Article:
Re:Bright point of light fading slowly in Pegasus

Forums General Discussion Bright point of light fading slowly in Pegasus Re:Bright point of light fading slowly in Pegasus


Posted by William Stewart at 08:45 on 2013 Oct 09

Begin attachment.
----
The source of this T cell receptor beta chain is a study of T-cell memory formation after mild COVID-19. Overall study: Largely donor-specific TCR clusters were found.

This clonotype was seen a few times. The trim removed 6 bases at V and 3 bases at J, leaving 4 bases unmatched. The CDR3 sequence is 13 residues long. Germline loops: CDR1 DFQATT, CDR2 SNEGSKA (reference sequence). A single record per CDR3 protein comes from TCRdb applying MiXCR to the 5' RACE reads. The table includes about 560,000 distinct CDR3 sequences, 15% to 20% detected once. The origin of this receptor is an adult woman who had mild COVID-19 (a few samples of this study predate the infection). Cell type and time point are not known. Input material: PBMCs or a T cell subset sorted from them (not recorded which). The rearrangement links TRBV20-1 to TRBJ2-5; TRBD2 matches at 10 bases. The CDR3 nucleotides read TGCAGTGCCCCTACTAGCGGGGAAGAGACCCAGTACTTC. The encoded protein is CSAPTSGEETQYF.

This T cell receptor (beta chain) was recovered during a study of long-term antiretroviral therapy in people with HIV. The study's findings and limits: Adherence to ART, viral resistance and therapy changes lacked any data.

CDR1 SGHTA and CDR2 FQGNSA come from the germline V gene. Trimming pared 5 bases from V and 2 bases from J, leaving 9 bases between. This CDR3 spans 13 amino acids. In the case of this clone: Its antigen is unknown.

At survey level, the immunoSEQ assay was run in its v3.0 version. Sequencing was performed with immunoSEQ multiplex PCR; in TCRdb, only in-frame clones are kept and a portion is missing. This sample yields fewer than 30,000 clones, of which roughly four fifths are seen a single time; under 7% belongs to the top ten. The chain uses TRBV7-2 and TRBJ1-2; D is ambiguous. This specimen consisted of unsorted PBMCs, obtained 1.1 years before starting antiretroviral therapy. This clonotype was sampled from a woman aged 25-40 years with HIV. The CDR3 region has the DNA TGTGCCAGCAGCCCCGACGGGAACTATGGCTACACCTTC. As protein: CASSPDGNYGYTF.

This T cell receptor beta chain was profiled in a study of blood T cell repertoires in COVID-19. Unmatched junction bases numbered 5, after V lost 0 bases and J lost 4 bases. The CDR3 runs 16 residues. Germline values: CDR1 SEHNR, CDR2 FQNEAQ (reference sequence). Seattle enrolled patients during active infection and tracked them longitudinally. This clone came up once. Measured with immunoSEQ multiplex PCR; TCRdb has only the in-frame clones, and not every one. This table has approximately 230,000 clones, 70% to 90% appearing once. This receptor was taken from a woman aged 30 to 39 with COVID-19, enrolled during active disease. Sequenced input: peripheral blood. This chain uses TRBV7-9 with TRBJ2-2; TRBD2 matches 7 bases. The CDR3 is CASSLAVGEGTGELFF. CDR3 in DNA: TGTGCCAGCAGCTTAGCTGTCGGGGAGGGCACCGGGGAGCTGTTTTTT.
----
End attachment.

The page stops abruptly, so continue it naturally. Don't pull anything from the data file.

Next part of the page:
Hi Mark,Not sure where you were observing from but I have assumed it was from somewhere near Manchester.I suspect you saw a flare (reflected sunlight) from a geosynchronous satellite.In the weeks either side of the equinox the sun, earth and satellites in geosynchronous orbits all lie roughly in the same plane and under such circumstances sunlight falling on solar panels and antennae on the satellites is reflected back in the direction of the earth at times close to "local midnight" for the satellite i.e. when it is on the opposite side of the earth from the sun. These reflections are most spectacular just before the satellite passes into the earth’s shadow or just after they exit it. On earth they appear as a slowly brightening (and then fading) flare as the earth’s rotation carries the observer through the projected spot of reflected sunlight. This would have been the case for a geosynchronous satellite in that part of the sky at around the time of your observation on the 08th October 2013.Being geosynchronous, it’s orbital period matches the earth’s rotation period and hence any motion across the sky would be difficult to see without optical aid. Your reported position is somewhat north of the main belt of geosynchronous satellites but there are a few that have non-zero orbital inclinations and hence oscillate north and south during each orbit.I’ve checked to see if I can identify the particular satellite but have so far drawn a blank – was it definitely to the NE (ie above and to the left) of Gamma Pegasi? I have a potential candidate ( 5 degrees to the NW (ie above and to the right). For this particular satellite, it passed above the earth shadow and hence would have remained in sunlight.Geosynchronous satellites are typically about the size of a small bus (not counting the solar arrays) and are about 36000 km above the earth. They are visible to the unaided eye under the circumstances described above and hence are believed to the most distant man-made objects that can be seen without optical aid. Hope this helps.William